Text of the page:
JEFFERSON CITY - After Gov. Holden outlined proposals to keep Missouri's fiscal ship afloat, it was a matter of minutes until legislators from all sides began taking aim.
During his State of the State address Wednesday, Holden unveiled plans to cut Missouri's core budget by $480 million while boosting revenue through several measures his own party said were certain to meet opposition in the legislature.
Rep. Quincy Troupe, D-St. Louis, a member of the House Budget committee, said he was troubled by Holden's proposed use of gambling money to fund K-12 education.
"Unless you have a 180 degrees on the part of the Republicans and a lot of Democrats, this package is not going to pass, especially the gambling part," Troupe said. "That's almost immoral, I mean that's an illicit relationship between insanity and immorality."
Sen. Ken Jacob, D-Columbia, was one Democrat who did defend Holden's plan to fund education with gaming revenue, saying it is "painless on everybody."
"If somebody's got a better plan, let's see it," Jacob said.
The governor's proposals are a challenge to legislators to come up with something better, agreed Sen. John Schneider, R-Florissant.
"(If) You want to do some other things, then show you've got the guts to do what you've got to do," Schneider said.
But Holden said he left the door open for compromise on his proposals.
"I presented a plan of how to do it," Holden said. "If somebody's got a better plan, I'm willing to look at it."
Holden's gaming proposal calls for an increase in riverboat admission fees from $2 to $3, removes the current $500 limit on how much patrons can lose, and introduces a new lottery game.
"That decision about whether Missouri would have gaming or not has already been decided years ago by the citizens of the state of Missouri," Holden said. "I just think the state of Missouri should get a better deal than we're getting today."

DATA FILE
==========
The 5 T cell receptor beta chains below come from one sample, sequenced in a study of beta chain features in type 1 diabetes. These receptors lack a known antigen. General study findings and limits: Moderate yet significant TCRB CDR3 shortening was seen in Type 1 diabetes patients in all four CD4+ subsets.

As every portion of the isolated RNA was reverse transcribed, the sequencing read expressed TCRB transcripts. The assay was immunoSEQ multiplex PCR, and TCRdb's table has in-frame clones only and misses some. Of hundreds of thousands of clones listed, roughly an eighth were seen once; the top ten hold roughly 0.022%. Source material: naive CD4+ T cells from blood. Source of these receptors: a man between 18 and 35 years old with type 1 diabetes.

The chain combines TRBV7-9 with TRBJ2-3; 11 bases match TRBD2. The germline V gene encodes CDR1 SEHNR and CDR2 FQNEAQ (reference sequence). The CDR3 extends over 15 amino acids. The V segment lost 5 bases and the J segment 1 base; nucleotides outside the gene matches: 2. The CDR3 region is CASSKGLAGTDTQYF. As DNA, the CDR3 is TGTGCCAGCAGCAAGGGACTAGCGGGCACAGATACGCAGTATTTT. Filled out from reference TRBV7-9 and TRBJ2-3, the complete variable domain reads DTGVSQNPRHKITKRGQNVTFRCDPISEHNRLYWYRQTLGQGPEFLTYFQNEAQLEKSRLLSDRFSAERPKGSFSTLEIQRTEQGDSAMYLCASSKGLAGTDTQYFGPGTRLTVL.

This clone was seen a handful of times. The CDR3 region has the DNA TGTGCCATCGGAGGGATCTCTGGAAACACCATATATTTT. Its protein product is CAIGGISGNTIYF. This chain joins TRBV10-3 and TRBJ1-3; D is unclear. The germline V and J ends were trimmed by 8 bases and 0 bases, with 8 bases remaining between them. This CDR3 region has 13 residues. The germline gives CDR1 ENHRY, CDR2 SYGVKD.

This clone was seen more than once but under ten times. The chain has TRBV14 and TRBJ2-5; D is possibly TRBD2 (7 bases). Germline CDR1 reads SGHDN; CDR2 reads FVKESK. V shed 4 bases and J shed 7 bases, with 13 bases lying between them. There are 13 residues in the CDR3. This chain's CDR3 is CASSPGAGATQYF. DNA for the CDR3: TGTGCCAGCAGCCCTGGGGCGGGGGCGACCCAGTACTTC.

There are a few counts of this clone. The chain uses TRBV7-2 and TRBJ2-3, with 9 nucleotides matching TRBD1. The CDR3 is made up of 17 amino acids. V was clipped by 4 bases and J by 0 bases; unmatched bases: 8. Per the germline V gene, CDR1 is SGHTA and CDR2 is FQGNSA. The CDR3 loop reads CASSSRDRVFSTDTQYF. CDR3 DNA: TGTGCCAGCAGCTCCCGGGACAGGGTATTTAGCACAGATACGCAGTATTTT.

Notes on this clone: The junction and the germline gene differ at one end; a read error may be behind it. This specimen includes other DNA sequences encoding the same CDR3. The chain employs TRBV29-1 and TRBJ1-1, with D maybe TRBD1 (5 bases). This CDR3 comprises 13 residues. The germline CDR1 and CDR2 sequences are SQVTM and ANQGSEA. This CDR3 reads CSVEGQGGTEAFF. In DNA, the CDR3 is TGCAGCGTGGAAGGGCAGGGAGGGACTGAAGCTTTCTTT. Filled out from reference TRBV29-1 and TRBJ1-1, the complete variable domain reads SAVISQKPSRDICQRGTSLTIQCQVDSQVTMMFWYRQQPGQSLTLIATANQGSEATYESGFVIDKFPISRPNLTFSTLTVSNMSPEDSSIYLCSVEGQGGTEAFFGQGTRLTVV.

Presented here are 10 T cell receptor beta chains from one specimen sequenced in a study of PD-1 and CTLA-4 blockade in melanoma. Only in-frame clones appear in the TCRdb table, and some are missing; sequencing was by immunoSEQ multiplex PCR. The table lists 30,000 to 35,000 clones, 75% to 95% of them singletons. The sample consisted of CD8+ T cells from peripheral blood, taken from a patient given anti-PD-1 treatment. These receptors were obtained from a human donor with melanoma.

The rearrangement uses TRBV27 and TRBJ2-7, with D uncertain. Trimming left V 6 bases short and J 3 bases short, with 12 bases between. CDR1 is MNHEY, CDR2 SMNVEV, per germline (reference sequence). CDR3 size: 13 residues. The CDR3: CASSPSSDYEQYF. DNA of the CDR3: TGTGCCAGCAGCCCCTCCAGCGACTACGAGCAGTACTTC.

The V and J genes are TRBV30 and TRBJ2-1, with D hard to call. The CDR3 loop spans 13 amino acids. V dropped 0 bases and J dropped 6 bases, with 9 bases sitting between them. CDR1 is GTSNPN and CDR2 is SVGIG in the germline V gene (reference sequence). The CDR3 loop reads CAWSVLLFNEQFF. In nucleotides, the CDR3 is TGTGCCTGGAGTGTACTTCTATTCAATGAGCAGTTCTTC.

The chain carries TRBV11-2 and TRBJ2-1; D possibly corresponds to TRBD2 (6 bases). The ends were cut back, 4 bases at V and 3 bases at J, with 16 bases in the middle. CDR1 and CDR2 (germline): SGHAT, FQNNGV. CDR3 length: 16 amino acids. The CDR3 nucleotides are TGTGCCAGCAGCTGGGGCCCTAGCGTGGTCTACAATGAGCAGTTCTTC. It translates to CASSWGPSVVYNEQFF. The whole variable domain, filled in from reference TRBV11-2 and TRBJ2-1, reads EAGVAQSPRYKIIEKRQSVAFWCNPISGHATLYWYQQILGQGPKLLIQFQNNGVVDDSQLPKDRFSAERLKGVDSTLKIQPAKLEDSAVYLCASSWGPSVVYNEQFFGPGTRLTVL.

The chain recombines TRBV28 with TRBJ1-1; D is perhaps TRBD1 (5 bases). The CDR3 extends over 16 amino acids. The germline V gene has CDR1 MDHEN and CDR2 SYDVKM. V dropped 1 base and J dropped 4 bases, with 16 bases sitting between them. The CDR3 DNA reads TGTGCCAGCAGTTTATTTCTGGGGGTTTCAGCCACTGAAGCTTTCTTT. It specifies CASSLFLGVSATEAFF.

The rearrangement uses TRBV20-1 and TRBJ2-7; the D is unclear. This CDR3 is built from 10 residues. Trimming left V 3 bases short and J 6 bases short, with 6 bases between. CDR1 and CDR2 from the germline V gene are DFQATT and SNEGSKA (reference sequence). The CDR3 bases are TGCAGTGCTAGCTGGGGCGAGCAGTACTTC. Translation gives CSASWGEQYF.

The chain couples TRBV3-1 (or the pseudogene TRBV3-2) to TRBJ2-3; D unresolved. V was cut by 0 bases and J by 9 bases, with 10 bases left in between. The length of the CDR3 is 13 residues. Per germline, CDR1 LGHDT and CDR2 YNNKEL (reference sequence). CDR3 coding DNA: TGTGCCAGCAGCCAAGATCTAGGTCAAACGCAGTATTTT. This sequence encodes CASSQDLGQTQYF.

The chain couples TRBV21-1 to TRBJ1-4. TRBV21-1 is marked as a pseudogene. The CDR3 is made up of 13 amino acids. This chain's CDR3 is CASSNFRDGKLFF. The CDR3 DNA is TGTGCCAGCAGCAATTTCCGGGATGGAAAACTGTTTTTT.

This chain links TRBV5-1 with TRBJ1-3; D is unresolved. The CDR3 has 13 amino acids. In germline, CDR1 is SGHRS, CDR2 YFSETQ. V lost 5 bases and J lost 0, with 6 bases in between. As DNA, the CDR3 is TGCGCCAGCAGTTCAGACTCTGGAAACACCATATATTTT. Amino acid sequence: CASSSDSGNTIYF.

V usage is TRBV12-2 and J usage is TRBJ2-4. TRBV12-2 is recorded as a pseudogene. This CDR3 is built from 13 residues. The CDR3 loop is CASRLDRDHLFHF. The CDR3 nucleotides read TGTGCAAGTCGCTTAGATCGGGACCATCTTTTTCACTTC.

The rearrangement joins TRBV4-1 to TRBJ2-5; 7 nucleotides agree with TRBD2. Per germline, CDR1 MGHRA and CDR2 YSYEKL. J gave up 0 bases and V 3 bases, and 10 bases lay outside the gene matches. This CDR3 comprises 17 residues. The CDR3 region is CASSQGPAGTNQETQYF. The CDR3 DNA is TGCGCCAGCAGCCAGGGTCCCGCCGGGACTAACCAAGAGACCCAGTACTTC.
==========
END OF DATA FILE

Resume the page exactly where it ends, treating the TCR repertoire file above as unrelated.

Senate President Pro Tem Peter Kinder, R-Cape Girardeau, said that Holden's proposed introduction of a new Keno-style game is a huge expansion of the gambling industry in Missouri.
Kinder, and other GOP leadership, said new fees and taxes on the gaming industry will face scrutiny when they come before the legislature.
"I think we will be cool...to the notion advanced by the governor that Missouri can gamble our way to prosperity in the coming years and make K through 12 education that much more dependent on gambling revenues," Kinder said.
Among other measures, Holden proposes using $135 million from the state's Rainy Day Fund and selling the state's tobacco settlement to receive a large one-time payment.
These proposals also hinge on legislative approval that members of Holden's own party find doubtful.
Use of the Rainy Day Fund, started in 1983 for emergency funding needs, requires two-thirds approval from both the House and Senate. The fund has been used to meet revenue shortfalls in the past, particularly during disasters or economic downturns.
Holden said "this is a rainy day for Missouri" and that the fund was set up for tight fiscal situations.
That proposal drew concern from House Minority Leader Catherine Hanaway, R-Warson Woods.
"The thing that troubles me the most about raiding the Rainy Day Fund is that we have for the last decade, in the good times, spent every penny," Hanaway said.
Hanaway stated that using the Rainy Day Fund is short-sighted, especially if there was a flood, terrorist attack, or ever-deepening recession in the state.
The state would "have nothing upon which to fall back," she said. Hanaway also chastized use of the tabacco settlement as equally short-sighted.
Rep. Charles Shields, R-St. Joseph, said instead of the short-term solutions offered by Holden, state government should be made more efficient.
"Missouri will bleed to death as the result of a thousand paper cuts," Shields said. "What needs to happen is a systematic reform of government right now, and it requires bold leadership."